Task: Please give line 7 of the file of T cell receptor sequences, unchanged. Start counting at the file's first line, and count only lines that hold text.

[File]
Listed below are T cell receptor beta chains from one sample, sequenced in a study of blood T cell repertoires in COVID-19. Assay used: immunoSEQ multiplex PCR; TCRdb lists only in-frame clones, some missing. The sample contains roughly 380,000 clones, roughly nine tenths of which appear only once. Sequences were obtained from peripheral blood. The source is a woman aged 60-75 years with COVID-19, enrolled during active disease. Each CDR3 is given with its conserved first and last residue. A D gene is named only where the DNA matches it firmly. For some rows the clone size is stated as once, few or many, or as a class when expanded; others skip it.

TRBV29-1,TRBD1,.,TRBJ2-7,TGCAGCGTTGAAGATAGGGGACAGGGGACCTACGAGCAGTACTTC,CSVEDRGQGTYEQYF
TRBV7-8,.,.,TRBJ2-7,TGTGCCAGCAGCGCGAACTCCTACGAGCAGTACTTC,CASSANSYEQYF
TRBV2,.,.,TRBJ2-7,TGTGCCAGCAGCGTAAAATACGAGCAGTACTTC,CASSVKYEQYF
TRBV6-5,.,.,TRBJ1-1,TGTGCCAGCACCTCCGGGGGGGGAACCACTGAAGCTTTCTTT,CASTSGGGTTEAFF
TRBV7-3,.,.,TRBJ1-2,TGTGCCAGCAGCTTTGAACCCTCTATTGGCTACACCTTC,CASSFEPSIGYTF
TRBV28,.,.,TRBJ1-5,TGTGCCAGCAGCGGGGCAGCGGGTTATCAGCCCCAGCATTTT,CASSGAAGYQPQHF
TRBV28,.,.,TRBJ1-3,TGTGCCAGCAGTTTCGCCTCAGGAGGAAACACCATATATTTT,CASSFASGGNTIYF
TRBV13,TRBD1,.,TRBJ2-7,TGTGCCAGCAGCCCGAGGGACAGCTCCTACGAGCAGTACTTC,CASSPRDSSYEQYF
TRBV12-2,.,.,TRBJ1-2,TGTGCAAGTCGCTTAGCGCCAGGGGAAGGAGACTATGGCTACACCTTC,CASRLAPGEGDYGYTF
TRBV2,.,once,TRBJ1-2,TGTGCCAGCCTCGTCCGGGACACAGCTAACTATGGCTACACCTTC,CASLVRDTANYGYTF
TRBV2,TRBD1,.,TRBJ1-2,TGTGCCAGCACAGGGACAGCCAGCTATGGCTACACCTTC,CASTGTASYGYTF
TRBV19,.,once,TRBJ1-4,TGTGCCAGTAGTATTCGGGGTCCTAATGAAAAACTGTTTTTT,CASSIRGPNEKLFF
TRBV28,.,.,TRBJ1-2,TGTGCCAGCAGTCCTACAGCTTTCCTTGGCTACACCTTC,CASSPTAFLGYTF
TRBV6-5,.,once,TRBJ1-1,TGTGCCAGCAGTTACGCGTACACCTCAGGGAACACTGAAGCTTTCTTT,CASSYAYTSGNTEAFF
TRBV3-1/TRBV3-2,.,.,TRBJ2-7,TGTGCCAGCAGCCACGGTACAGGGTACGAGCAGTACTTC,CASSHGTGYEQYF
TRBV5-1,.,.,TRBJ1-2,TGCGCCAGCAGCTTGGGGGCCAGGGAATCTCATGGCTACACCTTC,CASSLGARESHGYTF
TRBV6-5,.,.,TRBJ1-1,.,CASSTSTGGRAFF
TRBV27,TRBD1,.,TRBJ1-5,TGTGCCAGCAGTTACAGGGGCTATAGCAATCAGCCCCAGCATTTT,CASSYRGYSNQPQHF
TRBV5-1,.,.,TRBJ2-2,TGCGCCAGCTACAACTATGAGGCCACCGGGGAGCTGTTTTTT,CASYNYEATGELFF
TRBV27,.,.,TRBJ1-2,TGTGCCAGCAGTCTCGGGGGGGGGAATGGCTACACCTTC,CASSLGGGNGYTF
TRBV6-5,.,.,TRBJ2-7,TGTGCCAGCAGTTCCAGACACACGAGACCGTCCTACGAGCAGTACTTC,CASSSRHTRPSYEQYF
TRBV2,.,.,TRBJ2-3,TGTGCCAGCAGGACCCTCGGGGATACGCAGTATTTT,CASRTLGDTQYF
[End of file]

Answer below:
TRBV28,.,.,TRBJ1-5,TGTGCCAGCAGCGGGGCAGCGGGTTATCAGCCCCAGCATTTT,CASSGAAGYQPQHF